I have this memory from Sunday School class of a verse in which God shares with Cain that the blood of his brother “cried unto God from the Earth.”

Pretty powerful image.

So every time I think about Armageddon, I’m a bit baffled.

I have never had a desire to go to the Holy Land–mainly because I do not believe that any particular parcel of dust and stone is holy–and especially when the landscape has been so stained by human blood, shed for meaningless doctrines and interpretations.

I am not certain that this position I have taken would be a popular one with those who want to go and see where Moses received the Ten Commandments, or where Jesus walked on the water.

But if I found myself in the unenviable position of being the President of the United States, I would never send any troops into a kingdom that is already crimson with blood.

I would never allow myself to be known as the conduit that initiated a battle over nothing, which destroys everything.

There isn’t much I can do about the Jews and the Muslims wanting to fight with each other. It is my belief that Jesus came to break truth off of tradition, so that we could be human beings with each other instead of tribes.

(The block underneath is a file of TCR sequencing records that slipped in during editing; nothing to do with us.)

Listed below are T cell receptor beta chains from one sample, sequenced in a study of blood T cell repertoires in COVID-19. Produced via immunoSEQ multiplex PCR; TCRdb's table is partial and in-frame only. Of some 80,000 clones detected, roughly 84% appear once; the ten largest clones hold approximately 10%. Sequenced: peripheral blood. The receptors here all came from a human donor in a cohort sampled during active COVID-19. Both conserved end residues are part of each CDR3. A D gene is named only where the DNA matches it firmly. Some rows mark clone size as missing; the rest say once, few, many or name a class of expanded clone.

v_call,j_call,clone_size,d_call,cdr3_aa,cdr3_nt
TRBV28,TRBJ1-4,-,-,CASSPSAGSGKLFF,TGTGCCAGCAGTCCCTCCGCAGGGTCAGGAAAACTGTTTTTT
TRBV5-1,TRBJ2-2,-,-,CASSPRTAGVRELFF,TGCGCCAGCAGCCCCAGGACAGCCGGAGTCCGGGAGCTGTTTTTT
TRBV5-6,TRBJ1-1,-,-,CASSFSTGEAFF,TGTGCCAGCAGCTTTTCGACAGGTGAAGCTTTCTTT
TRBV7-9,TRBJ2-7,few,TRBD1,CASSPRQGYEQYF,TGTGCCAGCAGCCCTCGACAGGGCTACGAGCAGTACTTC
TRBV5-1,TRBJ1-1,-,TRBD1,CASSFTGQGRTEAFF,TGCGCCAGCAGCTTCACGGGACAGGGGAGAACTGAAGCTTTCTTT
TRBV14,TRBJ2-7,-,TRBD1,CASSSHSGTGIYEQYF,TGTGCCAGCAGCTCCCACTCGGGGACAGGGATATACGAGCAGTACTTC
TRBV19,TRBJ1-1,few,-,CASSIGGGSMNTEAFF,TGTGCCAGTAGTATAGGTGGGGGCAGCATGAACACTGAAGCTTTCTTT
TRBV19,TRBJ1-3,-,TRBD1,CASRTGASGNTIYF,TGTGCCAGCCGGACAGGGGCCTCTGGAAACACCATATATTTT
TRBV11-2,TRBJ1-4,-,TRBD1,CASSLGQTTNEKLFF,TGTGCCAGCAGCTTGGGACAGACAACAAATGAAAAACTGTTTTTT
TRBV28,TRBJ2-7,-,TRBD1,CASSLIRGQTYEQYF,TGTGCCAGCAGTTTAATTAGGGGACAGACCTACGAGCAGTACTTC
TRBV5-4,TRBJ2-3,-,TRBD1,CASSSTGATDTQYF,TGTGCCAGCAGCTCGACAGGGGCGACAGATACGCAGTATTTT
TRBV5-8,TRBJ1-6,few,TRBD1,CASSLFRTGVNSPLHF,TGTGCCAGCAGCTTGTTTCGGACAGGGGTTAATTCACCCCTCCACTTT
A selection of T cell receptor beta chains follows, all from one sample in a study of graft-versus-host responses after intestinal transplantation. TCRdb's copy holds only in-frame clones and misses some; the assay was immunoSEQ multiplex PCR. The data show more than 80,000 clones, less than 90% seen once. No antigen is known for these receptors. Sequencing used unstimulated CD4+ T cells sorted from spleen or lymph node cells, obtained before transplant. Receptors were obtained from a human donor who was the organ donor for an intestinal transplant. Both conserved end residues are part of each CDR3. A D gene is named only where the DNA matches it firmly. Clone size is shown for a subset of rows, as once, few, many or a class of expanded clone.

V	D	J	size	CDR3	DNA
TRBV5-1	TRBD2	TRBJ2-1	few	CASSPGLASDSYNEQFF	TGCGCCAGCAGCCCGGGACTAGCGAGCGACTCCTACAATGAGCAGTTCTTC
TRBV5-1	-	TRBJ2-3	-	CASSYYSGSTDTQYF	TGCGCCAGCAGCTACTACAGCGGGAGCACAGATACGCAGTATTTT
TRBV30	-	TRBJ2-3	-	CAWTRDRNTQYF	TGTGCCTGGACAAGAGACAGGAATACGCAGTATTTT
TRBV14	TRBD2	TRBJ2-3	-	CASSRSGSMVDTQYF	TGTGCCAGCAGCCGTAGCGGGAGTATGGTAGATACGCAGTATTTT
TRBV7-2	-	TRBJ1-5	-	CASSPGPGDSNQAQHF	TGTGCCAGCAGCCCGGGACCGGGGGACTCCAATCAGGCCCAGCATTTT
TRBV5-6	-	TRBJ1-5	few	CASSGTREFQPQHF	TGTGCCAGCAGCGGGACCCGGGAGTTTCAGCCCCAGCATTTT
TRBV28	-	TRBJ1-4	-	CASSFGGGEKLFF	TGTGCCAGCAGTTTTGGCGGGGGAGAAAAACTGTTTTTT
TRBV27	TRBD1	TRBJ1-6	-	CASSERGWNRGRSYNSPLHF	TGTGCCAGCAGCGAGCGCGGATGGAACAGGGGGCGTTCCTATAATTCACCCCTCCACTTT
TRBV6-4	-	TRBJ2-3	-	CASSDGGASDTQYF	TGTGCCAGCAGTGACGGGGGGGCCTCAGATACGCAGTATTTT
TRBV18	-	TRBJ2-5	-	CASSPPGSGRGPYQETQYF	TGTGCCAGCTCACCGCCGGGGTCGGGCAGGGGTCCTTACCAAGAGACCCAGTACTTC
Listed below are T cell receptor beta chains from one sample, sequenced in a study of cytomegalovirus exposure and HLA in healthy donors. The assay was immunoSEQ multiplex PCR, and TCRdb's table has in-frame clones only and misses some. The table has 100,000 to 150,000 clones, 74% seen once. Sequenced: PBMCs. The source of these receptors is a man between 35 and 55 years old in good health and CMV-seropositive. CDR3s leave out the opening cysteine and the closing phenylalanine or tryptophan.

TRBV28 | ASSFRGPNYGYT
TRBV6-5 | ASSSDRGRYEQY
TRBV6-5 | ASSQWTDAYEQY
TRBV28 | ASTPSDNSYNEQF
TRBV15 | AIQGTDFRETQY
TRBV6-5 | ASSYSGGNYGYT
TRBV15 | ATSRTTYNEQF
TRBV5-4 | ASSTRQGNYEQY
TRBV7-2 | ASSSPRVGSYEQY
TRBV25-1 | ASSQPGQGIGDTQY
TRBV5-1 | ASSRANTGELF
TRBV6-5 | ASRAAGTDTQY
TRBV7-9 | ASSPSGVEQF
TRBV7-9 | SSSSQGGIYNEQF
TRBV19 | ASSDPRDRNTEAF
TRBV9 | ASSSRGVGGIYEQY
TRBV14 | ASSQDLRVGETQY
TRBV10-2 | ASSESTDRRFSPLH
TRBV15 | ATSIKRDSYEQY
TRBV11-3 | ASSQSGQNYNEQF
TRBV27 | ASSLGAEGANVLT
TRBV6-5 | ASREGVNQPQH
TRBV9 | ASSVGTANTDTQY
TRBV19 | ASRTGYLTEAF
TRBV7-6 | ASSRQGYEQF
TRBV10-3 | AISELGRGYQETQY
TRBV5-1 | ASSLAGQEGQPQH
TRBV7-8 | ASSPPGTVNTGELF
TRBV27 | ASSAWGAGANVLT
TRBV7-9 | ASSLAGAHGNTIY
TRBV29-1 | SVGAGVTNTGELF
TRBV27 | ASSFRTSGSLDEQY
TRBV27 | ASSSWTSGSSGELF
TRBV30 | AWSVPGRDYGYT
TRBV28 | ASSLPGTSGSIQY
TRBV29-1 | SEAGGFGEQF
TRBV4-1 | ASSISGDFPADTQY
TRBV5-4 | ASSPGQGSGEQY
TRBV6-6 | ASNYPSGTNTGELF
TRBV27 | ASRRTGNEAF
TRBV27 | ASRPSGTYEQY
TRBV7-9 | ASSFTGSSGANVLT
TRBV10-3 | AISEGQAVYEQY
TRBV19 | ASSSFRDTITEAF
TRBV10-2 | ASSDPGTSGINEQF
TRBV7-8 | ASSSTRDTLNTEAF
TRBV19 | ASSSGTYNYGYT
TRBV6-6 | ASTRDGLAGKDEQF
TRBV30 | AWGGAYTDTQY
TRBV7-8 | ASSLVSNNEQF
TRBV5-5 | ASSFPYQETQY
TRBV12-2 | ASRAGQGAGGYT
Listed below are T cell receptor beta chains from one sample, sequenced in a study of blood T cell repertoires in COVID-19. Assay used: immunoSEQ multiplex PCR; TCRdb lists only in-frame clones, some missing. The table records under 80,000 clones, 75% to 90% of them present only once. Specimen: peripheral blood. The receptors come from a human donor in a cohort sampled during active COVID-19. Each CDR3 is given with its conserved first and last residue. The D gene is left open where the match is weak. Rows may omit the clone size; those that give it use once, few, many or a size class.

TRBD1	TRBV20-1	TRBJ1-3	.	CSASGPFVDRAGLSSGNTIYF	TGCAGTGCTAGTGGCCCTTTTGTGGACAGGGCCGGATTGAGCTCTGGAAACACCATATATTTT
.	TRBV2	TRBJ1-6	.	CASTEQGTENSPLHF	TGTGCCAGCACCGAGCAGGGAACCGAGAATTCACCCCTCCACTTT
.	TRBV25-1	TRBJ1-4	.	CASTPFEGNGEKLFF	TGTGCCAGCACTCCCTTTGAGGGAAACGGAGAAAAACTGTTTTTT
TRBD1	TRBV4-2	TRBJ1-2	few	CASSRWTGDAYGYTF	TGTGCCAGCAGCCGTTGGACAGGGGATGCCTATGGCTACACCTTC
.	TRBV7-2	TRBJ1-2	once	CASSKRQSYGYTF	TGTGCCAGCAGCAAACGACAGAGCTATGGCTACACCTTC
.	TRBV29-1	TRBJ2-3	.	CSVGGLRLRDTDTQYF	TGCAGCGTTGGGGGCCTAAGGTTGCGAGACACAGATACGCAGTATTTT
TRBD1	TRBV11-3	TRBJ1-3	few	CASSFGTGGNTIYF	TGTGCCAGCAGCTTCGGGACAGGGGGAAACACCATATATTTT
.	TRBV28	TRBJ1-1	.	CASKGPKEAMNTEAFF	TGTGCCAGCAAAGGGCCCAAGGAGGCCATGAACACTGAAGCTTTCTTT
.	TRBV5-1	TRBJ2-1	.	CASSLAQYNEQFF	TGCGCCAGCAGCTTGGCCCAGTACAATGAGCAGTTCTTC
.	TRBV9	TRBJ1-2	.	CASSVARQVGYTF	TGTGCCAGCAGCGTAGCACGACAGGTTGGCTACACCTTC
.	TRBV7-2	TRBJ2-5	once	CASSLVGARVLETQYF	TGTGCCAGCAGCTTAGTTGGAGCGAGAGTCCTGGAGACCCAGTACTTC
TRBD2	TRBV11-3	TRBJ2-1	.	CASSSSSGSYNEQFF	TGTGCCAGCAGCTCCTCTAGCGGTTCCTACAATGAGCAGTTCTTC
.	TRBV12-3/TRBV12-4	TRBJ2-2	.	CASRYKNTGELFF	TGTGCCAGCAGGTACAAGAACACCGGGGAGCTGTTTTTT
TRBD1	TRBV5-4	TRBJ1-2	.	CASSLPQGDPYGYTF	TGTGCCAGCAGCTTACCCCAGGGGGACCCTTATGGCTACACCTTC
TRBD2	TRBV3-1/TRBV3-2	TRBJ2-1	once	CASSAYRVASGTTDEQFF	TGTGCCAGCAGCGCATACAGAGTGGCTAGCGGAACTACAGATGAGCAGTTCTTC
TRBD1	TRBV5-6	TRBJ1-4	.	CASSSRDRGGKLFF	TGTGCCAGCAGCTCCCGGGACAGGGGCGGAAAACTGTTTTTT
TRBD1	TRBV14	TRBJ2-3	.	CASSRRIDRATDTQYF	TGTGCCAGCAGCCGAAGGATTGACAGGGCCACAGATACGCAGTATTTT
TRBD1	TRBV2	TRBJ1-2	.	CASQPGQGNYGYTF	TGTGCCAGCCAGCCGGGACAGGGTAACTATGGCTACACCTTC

But I guess as long as we insist on honoring our cultures more than humanity, protecting our kin more than seeking reasons to call the people of the world our brothers and sisters, and debating the personality of a God which is far beyond our comprehension, we will gradually inch our way periodically towareds Armageddon.

When we do, look for me in the rear, turning around and heading the other direction.

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Append

dictionary with letter A

Append (v.): to add to the end of a document or piece of writing.

Much truth comes out through silliness.

I have found this to be very accurate and on point.

When we’re unable to speak our feelings clearly, we often cast to the wind a sideways remark, later insisting that we were “just kidding.”

For instance, certainly the people who wrote the books of the Bible had no comprehension that thousands of years later, souls would be poring over their thoughts, seeking eternal insights for their internal workings. If they had, they probably would have added an “append” at the end, or a P.S. which read, “By the way, when I wrote Chapters 4-7, I was grumpy and suffering from indigestion” or, “Just kidding.”